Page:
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'Simla pact doesn't supersede UN resolutions on Kashmir'

February 06, 2014 18:50 IST

Pakistan on Thursday said India's stand that the Simla Agreement of 1972 supersedes earlier United Nations resolutions on Kashmir is not legally tenable even as it sought "serious negotiations" on all outstanding disputes.

"I don’t understand how one country can decide that UN Security Council resolutions are no more valid," Foreign Office spokesperson Tasnim Aslam told a weekly news briefing.

She questioned how a bilateral agreement, which does not state it intends to override the UN resolutions, could "override UN Security Council resolutions".

The legal process is that if "Pakistan, India and Kashmiris reach an agreement on the settlement of the Kashmir dispute, they would have to go back to the UN Security Council to get another resolution to endorse that procedure", she contended.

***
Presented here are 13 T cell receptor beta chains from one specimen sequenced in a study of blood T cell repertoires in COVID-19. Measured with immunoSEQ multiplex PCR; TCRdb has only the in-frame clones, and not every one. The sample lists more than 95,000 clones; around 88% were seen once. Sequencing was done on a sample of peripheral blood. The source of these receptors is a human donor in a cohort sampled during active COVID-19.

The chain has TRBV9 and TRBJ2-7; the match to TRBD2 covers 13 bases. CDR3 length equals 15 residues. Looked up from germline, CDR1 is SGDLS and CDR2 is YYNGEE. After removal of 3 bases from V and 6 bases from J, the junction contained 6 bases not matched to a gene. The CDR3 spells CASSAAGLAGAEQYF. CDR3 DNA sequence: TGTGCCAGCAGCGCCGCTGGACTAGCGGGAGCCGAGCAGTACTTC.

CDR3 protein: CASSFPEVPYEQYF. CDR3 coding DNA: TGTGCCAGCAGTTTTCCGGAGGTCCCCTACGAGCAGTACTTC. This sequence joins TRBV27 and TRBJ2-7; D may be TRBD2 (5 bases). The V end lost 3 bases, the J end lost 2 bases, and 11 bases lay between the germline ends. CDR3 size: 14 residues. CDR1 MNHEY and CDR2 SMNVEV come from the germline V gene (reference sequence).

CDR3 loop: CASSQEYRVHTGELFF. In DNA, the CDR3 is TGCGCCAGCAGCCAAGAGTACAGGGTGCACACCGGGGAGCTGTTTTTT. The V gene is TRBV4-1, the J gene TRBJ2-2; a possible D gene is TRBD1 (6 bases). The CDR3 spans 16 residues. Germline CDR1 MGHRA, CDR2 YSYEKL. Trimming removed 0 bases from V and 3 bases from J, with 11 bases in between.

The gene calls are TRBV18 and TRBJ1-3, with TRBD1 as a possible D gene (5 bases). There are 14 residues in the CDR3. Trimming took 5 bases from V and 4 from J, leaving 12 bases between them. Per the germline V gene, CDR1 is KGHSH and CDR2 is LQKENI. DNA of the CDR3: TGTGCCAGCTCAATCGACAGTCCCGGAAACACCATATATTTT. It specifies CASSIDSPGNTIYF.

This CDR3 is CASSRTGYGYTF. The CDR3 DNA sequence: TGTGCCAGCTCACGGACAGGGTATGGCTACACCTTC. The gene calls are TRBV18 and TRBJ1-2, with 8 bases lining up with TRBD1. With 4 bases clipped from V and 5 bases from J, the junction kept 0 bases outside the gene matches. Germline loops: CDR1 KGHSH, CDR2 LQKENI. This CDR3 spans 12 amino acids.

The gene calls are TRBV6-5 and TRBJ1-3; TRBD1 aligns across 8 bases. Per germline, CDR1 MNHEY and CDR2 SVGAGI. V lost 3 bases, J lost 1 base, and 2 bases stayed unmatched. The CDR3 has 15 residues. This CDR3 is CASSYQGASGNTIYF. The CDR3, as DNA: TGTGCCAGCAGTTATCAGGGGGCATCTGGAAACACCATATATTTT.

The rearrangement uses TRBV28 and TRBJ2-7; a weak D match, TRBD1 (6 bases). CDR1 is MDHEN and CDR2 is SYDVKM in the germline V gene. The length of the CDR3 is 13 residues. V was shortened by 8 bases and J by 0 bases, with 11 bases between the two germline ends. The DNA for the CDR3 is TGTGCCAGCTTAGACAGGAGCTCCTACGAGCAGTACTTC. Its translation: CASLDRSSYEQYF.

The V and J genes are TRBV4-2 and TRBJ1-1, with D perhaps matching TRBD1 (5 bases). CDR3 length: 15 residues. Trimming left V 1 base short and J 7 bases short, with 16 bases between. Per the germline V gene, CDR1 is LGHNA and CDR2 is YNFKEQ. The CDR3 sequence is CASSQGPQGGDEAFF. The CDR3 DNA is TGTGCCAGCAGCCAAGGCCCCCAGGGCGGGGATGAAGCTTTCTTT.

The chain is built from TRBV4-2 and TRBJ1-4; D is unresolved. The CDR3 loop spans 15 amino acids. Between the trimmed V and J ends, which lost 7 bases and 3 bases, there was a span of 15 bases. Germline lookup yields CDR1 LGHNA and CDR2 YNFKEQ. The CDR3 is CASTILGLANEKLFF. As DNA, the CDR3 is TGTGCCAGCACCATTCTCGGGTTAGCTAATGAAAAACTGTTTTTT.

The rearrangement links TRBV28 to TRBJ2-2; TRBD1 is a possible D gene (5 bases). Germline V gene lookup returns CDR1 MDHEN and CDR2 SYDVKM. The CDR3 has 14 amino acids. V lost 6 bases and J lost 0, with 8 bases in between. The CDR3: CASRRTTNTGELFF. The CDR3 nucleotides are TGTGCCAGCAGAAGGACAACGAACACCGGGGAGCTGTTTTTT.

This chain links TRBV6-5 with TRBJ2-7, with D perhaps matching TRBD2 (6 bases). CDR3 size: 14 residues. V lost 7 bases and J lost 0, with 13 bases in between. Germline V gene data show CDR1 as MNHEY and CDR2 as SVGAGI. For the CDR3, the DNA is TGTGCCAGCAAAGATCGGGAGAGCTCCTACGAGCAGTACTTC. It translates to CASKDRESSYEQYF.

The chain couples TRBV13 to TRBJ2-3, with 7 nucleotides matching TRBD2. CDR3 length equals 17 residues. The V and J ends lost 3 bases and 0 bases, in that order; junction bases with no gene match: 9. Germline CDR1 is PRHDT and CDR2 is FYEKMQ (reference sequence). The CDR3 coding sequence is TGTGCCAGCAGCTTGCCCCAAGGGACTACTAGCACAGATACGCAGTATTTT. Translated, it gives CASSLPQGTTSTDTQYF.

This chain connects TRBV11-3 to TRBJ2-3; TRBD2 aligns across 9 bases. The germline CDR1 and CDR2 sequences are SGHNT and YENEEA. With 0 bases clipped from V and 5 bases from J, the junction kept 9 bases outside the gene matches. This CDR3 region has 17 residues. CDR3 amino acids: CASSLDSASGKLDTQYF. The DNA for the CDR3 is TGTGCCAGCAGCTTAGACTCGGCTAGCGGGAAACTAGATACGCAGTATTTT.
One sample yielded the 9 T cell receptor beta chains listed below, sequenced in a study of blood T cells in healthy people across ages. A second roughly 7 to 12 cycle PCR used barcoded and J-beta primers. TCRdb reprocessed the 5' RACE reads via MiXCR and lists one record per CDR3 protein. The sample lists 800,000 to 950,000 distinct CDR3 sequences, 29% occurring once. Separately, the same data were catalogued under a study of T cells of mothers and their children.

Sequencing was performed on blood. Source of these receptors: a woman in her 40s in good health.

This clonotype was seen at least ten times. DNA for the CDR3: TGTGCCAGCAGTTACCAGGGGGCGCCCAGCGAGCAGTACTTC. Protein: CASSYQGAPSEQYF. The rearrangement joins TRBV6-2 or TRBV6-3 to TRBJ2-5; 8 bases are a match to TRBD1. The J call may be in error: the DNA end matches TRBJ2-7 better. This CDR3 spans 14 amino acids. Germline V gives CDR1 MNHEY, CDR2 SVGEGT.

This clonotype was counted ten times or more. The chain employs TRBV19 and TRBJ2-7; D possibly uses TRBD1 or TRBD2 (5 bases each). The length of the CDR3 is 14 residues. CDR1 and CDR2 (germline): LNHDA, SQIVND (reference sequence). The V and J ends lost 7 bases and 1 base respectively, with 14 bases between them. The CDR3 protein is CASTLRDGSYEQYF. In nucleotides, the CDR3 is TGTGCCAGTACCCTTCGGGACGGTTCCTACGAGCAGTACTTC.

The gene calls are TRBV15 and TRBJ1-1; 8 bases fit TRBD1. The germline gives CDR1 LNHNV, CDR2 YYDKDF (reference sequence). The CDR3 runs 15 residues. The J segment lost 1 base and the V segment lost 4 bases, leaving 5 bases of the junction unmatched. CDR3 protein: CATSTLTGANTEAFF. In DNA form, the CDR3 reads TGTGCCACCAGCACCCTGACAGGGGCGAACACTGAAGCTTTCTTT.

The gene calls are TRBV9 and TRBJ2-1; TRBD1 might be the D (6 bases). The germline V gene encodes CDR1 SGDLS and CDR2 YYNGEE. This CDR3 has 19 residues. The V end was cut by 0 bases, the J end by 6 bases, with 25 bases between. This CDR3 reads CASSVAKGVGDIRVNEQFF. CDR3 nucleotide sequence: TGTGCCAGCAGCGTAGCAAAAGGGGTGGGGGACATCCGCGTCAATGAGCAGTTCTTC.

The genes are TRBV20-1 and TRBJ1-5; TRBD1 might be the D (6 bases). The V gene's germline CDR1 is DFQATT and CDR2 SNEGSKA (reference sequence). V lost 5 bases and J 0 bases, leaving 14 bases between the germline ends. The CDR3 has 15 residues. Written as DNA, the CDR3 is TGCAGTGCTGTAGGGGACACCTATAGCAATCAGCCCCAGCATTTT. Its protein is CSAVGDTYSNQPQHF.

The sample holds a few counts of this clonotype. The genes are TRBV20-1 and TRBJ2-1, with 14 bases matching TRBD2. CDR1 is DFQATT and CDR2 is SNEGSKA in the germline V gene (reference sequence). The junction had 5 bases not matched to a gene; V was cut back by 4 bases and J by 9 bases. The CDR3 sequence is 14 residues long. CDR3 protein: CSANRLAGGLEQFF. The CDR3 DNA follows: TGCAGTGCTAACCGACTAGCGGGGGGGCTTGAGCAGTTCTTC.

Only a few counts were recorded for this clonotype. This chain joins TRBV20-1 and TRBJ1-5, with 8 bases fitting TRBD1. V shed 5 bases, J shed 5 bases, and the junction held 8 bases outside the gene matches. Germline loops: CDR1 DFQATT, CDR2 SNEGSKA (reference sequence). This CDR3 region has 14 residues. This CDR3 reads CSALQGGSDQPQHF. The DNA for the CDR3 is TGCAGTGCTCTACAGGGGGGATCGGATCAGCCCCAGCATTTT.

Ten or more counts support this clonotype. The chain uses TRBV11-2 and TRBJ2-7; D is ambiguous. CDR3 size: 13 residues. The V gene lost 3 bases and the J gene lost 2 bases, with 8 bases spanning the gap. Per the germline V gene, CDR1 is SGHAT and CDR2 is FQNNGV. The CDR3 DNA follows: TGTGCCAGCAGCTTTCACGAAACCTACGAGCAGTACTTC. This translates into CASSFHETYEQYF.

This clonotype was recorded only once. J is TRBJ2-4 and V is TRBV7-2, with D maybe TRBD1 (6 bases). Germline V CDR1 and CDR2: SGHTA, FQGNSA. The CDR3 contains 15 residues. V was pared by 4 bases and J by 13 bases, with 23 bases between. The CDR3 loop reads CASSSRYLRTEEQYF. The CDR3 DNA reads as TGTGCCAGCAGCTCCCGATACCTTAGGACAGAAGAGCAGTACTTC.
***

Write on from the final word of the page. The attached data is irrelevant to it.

"So this argument has no legal basis," she said. Pakistan wants "serious negotiations" to settle all outstanding issues, she added.

Aslam welcomed statements by Foreign Secretary Sujatha Singh while interacting with visiting Pakistani journalists that India too is keen to settle the Kashmiri issue.

"We have seen the reports of (Singh's) interaction in India. We welcome this statement. We welcome this acknowledgement," she said.

Aslam said both countries have reached a stage where the choices are very clear. "We have to have peace for progress, development and stability. And to have sustainable peace, we need serious negotiations and settlement of all disputes and outstanding issues between our countries."

Though Pakistan has repeatedly tried to involve the world community in settling the Kashmir issue, India has maintained it is a bilateral matter as agreed to by Pakistan in the Simla Agreement, signed after the 1971 war between the two sides.

The Simla Agreement, inked by then Prime Minister Indira Gandhi and her Pakistani counterpart Zulfikar Ali Bhutto on July 2, 1972, facilitated the withdrawal of troops and an exchange of prisoners of war.

Image: Pakistan Foreign Office spokesperson Tasnim Aslam

Photograph: Reuters


Snehesh Alex Phillips in Islamabad
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